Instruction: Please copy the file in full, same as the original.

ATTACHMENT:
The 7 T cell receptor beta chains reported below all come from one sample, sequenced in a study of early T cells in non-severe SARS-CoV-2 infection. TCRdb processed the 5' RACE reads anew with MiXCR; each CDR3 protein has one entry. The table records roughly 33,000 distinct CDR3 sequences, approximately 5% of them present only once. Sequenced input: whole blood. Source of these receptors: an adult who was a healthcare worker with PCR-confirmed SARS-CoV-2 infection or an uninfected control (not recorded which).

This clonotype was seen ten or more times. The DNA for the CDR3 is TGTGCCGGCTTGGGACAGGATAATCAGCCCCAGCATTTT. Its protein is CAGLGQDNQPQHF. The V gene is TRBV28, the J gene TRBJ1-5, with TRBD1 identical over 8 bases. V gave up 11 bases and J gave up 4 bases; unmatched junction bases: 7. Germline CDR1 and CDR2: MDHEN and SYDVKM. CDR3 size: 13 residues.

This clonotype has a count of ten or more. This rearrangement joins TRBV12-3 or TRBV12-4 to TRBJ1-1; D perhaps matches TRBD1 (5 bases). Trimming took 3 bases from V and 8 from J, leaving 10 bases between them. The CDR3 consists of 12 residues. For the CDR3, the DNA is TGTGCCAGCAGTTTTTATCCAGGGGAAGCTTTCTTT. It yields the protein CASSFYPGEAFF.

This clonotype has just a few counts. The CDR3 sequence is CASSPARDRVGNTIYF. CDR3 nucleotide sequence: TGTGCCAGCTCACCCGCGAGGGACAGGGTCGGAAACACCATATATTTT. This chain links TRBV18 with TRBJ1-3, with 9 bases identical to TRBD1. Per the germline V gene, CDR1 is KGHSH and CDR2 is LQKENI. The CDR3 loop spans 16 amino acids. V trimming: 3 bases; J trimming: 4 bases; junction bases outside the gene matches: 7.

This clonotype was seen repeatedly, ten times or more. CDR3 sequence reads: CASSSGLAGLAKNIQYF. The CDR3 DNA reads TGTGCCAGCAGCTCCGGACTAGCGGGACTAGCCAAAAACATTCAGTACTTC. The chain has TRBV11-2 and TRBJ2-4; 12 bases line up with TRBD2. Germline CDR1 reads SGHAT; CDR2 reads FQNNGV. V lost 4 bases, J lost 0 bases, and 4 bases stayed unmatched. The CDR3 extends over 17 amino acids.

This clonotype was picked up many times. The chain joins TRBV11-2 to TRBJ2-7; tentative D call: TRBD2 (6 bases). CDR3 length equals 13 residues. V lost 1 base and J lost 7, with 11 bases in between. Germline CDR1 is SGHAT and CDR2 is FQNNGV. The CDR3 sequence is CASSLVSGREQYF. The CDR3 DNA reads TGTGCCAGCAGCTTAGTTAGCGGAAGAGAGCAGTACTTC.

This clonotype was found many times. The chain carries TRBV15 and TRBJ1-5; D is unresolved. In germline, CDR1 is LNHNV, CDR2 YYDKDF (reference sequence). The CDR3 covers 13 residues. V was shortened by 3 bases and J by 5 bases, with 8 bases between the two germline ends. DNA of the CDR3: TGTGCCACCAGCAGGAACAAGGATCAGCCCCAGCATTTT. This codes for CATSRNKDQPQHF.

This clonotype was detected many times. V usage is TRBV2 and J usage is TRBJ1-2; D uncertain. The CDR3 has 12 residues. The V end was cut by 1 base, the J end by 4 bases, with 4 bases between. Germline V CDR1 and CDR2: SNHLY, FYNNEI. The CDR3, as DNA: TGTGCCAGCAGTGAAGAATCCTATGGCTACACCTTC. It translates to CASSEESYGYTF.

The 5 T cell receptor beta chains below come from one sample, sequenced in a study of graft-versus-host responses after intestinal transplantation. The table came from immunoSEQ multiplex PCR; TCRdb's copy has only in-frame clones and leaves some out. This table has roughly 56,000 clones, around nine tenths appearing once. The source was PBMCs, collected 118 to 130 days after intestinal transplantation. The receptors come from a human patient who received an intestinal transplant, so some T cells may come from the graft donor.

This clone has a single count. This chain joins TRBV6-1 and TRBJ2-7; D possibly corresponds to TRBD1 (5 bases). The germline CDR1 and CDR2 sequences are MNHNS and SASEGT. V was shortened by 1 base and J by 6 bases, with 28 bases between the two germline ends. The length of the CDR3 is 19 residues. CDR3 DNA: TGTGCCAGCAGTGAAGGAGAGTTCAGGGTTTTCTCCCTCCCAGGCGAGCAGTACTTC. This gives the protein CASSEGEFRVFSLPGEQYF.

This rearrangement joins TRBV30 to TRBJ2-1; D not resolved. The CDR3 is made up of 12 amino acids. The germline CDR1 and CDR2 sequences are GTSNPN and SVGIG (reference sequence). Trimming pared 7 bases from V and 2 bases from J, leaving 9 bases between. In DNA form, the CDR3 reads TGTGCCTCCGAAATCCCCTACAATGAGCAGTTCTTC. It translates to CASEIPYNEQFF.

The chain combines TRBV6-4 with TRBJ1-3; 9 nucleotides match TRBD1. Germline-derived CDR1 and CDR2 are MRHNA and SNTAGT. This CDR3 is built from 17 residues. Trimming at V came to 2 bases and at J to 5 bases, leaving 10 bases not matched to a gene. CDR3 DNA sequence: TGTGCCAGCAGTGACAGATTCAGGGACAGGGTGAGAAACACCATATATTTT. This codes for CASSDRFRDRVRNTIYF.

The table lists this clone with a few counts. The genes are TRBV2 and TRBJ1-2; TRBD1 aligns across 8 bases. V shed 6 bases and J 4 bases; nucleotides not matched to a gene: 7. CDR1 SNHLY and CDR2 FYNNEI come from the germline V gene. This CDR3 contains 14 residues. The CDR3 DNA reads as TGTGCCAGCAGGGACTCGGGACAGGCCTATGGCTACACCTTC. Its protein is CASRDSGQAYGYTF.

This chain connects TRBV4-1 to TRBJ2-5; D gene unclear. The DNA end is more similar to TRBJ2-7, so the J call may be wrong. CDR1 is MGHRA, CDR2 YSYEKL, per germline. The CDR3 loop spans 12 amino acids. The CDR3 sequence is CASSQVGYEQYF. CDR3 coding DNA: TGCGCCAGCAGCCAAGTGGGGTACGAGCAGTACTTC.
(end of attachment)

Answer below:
The 7 T cell receptor beta chains reported below all come from one sample, sequenced in a study of early T cells in non-severe SARS-CoV-2 infection. TCRdb processed the 5' RACE reads anew with MiXCR; each CDR3 protein has one entry. The table records roughly 33,000 distinct CDR3 sequences, approximately 5% of them present only once. Sequenced input: whole blood. Source of these receptors: an adult who was a healthcare worker with PCR-confirmed SARS-CoV-2 infection or an uninfected control (not recorded which).

This clonotype was seen ten or more times. The DNA for the CDR3 is TGTGCCGGCTTGGGACAGGATAATCAGCCCCAGCATTTT. Its protein is CAGLGQDNQPQHF. The V gene is TRBV28, the J gene TRBJ1-5, with TRBD1 identical over 8 bases. V gave up 11 bases and J gave up 4 bases; unmatched junction bases: 7. Germline CDR1 and CDR2: MDHEN and SYDVKM. CDR3 size: 13 residues.

This clonotype has a count of ten or more. This rearrangement joins TRBV12-3 or TRBV12-4 to TRBJ1-1; D perhaps matches TRBD1 (5 bases). Trimming took 3 bases from V and 8 from J, leaving 10 bases between them. The CDR3 consists of 12 residues. For the CDR3, the DNA is TGTGCCAGCAGTTTTTATCCAGGGGAAGCTTTCTTT. It yields the protein CASSFYPGEAFF.

This clonotype has just a few counts. The CDR3 sequence is CASSPARDRVGNTIYF. CDR3 nucleotide sequence: TGTGCCAGCTCACCCGCGAGGGACAGGGTCGGAAACACCATATATTTT. This chain links TRBV18 with TRBJ1-3, with 9 bases identical to TRBD1. Per the germline V gene, CDR1 is KGHSH and CDR2 is LQKENI. The CDR3 loop spans 16 amino acids. V trimming: 3 bases; J trimming: 4 bases; junction bases outside the gene matches: 7.

This clonotype was seen repeatedly, ten times or more. CDR3 sequence reads: CASSSGLAGLAKNIQYF. The CDR3 DNA reads TGTGCCAGCAGCTCCGGACTAGCGGGACTAGCCAAAAACATTCAGTACTTC. The chain has TRBV11-2 and TRBJ2-4; 12 bases line up with TRBD2. Germline CDR1 reads SGHAT; CDR2 reads FQNNGV. V lost 4 bases, J lost 0 bases, and 4 bases stayed unmatched. The CDR3 extends over 17 amino acids.

This clonotype was picked up many times. The chain joins TRBV11-2 to TRBJ2-7; tentative D call: TRBD2 (6 bases). CDR3 length equals 13 residues. V lost 1 base and J lost 7, with 11 bases in between. Germline CDR1 is SGHAT and CDR2 is FQNNGV. The CDR3 sequence is CASSLVSGREQYF. The CDR3 DNA reads TGTGCCAGCAGCTTAGTTAGCGGAAGAGAGCAGTACTTC.

This clonotype was found many times. The chain carries TRBV15 and TRBJ1-5; D is unresolved. In germline, CDR1 is LNHNV, CDR2 YYDKDF (reference sequence). The CDR3 covers 13 residues. V was shortened by 3 bases and J by 5 bases, with 8 bases between the two germline ends. DNA of the CDR3: TGTGCCACCAGCAGGAACAAGGATCAGCCCCAGCATTTT. This codes for CATSRNKDQPQHF.

This clonotype was detected many times. V usage is TRBV2 and J usage is TRBJ1-2; D uncertain. The CDR3 has 12 residues. The V end was cut by 1 base, the J end by 4 bases, with 4 bases between. Germline V CDR1 and CDR2: SNHLY, FYNNEI. The CDR3, as DNA: TGTGCCAGCAGTGAAGAATCCTATGGCTACACCTTC. It translates to CASSEESYGYTF.

The 5 T cell receptor beta chains below come from one sample, sequenced in a study of graft-versus-host responses after intestinal transplantation. The table came from immunoSEQ multiplex PCR; TCRdb's copy has only in-frame clones and leaves some out. This table has roughly 56,000 clones, around nine tenths appearing once. The source was PBMCs, collected 118 to 130 days after intestinal transplantation. The receptors come from a human patient who received an intestinal transplant, so some T cells may come from the graft donor.

This clone has a single count. This chain joins TRBV6-1 and TRBJ2-7; D possibly corresponds to TRBD1 (5 bases). The germline CDR1 and CDR2 sequences are MNHNS and SASEGT. V was shortened by 1 base and J by 6 bases, with 28 bases between the two germline ends. The length of the CDR3 is 19 residues. CDR3 DNA: TGTGCCAGCAGTGAAGGAGAGTTCAGGGTTTTCTCCCTCCCAGGCGAGCAGTACTTC. This gives the protein CASSEGEFRVFSLPGEQYF.

This rearrangement joins TRBV30 to TRBJ2-1; D not resolved. The CDR3 is made up of 12 amino acids. The germline CDR1 and CDR2 sequences are GTSNPN and SVGIG (reference sequence). Trimming pared 7 bases from V and 2 bases from J, leaving 9 bases between. In DNA form, the CDR3 reads TGTGCCTCCGAAATCCCCTACAATGAGCAGTTCTTC. It translates to CASEIPYNEQFF.

The chain combines TRBV6-4 with TRBJ1-3; 9 nucleotides match TRBD1. Germline-derived CDR1 and CDR2 are MRHNA and SNTAGT. This CDR3 is built from 17 residues. Trimming at V came to 2 bases and at J to 5 bases, leaving 10 bases not matched to a gene. CDR3 DNA sequence: TGTGCCAGCAGTGACAGATTCAGGGACAGGGTGAGAAACACCATATATTTT. This codes for CASSDRFRDRVRNTIYF.

The table lists this clone with a few counts. The genes are TRBV2 and TRBJ1-2; TRBD1 aligns across 8 bases. V shed 6 bases and J 4 bases; nucleotides not matched to a gene: 7. CDR1 SNHLY and CDR2 FYNNEI come from the germline V gene. This CDR3 contains 14 residues. The CDR3 DNA reads as TGTGCCAGCAGGGACTCGGGACAGGCCTATGGCTACACCTTC. Its protein is CASRDSGQAYGYTF.

This chain connects TRBV4-1 to TRBJ2-5; D gene unclear. The DNA end is more similar to TRBJ2-7, so the J call may be wrong. CDR1 is MGHRA, CDR2 YSYEKL, per germline. The CDR3 loop spans 12 amino acids. The CDR3 sequence is CASSQVGYEQYF. CDR3 coding DNA: TGCGCCAGCAGCCAAGTGGGGTACGAGCAGTACTTC.